@JG2704, you still don't get it, do you? Eng. won in Ind. because Ind. were rebuilding. If Sachin, Zaheer, and Harbhajan were in full form and Dravid, Laxman, Kumble, Ganguly, Srinath, Kapil, Vengsarkar, Amarnath, Gavaskar, Borde, and Wadekar had not retired, Eng. would have been whitewashed 4-0 not only in India but also in Eng. They should have been whitewashed anyway in India but they were lucky that they scored more runs and took more wickets than did India. They got several decisions in their favor, the pitches were not turning when the Indian spinners bowled, the pitch got bad for batting for Indian batsmen played and global warming helped Eng too.

    A few words of advice for you - before you post anything, write something like "Eng. were thrashed by SA at home and Pak. away, so they don't deserve to play cricket", "Eng. got lucky to win in India" (don't mention "Eng. beat India"), "Eng. batsmen and bowlers are the worst", and "SRT is God". Don't ever refer to the 2011 series.

  • Alan on June 2, 2013, 1:49 GMT

    Tried to post yesterday but couldn't :(

    @kapcharlie, I have to disagree regarding sportsmanship. As a kiwi I didn't see anything wrong with reviewing that. Firstly, it was only going to be overturned if t was clearly out, in which case he would have deserved to be out and England would have fully deserved the wicket. Secondly, I don't think you want to just give him a hundred, make him wait, add to the nerves. Cricket is all about confidence, a hundred makes you feel much better than 99, especially if you don't have the best conversion rate. There should be no free rides in professional sport, and i think england were right to reveiw that. Ultimately in that game it would have been meaningless, but in terms of the series....who knows. That's my take on it anyway.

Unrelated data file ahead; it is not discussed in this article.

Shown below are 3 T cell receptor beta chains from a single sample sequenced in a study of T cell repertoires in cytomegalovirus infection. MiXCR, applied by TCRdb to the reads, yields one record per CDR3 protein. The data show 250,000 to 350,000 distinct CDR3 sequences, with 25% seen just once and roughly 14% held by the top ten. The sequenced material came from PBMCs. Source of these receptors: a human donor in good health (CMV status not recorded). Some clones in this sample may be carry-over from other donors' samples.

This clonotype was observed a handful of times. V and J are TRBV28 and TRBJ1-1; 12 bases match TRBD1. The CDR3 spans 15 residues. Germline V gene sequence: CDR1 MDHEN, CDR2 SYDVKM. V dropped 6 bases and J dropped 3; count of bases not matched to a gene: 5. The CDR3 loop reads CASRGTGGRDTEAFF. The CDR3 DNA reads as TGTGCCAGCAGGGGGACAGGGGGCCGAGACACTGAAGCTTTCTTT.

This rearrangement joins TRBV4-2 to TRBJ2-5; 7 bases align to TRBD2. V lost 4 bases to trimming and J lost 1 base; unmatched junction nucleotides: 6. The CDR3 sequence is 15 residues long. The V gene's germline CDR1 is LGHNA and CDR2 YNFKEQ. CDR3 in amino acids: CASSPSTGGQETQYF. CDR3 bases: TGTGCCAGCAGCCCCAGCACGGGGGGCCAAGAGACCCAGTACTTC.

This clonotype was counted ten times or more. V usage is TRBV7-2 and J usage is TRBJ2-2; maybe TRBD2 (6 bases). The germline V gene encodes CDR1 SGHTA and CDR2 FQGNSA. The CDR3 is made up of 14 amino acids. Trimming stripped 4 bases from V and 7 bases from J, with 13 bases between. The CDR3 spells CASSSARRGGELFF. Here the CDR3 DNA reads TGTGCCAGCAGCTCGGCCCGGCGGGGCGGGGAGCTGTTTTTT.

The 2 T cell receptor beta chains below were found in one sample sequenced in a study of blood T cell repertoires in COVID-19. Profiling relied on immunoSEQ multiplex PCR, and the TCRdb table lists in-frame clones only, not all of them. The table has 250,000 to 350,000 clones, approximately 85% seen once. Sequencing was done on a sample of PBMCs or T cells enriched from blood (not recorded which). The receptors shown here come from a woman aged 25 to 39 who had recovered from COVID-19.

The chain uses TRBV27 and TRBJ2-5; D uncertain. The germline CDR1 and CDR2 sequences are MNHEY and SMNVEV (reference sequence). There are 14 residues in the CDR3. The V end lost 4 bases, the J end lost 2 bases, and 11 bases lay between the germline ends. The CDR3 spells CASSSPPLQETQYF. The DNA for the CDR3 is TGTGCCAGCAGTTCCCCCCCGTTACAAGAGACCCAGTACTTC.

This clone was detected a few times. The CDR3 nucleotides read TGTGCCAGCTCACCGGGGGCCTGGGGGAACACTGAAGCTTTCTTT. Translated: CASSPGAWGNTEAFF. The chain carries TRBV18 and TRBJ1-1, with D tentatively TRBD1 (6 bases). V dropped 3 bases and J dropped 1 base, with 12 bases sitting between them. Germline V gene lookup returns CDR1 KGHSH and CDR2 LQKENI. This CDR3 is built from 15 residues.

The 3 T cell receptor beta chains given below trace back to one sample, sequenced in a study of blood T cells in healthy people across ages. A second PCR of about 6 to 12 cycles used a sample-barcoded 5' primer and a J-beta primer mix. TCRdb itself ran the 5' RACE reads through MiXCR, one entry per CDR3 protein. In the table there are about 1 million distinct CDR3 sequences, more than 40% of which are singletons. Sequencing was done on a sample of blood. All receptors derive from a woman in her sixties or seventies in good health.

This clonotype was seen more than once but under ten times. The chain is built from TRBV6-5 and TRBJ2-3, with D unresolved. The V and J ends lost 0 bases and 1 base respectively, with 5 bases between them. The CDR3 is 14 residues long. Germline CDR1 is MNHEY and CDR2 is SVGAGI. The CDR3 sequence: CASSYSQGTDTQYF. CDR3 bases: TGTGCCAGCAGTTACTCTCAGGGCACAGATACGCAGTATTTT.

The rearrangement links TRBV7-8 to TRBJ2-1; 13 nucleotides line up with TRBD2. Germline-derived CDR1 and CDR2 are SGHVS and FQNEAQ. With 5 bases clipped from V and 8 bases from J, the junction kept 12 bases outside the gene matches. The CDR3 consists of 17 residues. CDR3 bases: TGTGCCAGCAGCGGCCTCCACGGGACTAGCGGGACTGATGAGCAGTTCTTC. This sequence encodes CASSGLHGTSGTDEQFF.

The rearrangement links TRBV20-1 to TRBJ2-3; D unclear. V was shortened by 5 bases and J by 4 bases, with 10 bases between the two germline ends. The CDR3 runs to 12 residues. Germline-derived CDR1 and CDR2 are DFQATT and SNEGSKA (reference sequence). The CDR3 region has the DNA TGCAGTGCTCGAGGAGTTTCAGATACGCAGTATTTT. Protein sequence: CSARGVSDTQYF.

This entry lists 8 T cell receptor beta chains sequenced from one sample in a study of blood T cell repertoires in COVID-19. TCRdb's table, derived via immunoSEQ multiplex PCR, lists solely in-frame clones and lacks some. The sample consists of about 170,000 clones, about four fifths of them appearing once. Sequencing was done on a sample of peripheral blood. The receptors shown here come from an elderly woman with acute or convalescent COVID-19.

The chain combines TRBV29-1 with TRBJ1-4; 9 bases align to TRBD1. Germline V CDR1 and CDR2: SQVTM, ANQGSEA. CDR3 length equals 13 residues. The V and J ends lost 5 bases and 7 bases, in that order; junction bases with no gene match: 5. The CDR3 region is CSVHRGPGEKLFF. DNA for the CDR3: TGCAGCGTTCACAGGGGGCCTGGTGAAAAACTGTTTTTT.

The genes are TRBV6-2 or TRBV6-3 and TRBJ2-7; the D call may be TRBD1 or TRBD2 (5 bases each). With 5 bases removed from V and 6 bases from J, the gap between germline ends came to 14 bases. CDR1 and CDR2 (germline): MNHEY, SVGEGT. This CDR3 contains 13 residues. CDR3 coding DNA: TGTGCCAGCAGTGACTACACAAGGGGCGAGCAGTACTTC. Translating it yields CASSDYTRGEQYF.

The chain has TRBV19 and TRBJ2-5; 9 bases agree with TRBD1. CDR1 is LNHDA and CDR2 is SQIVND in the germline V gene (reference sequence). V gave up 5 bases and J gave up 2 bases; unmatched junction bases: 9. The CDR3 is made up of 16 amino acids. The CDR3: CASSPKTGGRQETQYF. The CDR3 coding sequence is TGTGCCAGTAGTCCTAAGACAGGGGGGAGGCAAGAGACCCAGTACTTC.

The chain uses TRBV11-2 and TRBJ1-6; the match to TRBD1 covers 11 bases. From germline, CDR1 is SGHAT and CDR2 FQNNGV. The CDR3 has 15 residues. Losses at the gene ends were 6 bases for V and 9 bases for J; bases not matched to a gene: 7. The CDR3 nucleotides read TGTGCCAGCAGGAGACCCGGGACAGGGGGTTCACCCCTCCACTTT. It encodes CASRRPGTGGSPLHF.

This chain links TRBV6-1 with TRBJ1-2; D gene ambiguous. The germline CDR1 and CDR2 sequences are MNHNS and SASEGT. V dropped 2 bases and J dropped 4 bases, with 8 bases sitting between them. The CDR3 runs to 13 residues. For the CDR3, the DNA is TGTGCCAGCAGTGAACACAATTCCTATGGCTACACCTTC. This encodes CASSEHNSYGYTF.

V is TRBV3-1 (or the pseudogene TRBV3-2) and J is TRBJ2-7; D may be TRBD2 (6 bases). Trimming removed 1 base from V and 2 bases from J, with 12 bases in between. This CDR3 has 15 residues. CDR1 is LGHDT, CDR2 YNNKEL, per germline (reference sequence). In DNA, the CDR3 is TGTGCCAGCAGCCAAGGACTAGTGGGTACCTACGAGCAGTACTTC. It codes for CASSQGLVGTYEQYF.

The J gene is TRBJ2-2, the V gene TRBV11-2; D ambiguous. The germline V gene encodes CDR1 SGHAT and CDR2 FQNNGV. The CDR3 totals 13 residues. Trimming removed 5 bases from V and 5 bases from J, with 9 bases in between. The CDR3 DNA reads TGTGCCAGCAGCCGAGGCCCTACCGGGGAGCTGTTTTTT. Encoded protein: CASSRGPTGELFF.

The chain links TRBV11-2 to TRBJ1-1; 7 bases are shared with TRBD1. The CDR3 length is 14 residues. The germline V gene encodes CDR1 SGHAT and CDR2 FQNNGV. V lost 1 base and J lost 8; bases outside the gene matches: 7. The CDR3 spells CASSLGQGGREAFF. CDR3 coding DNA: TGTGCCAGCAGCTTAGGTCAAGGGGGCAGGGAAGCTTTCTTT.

• John on June 1, 2013, 19:47 GMT

    @Krunal Patel on (June 1, 2013, 9:00 GMT) What a charming post. Full of the joys of summer. TBH - I'm not really seeing these "We don't care" comms

    Out of interest what has Steyn,Sub Continent Pitches and India have to do with this thread? - Just that I thought this was about the 1st ODI of a series vs NZ?

    Just one point , I do remember SA beat us at home but they earned that win by playing better cricket , just like in turn England earned their win vs India last year which I believe was away - as in your home?

  • John on June 1, 2013, 19:36 GMT

    @trav29 on (June 1, 2013, 13:00 GMT) Yeah , I know you were just saying that Prior is not the answer. It's strange because you'd think he's be ideal for shorter formats. I suppose also , he'd ended up being rested half the time anyway and I don't theink it would work. I'm not sure with Jos. I've seen him keep for Somerset when Craig has been on Eng duty and he's done ok so I wonder if it's a pressure thing - with Somerset (2011/12) he'd just be standing in and knew it wasn't permenant.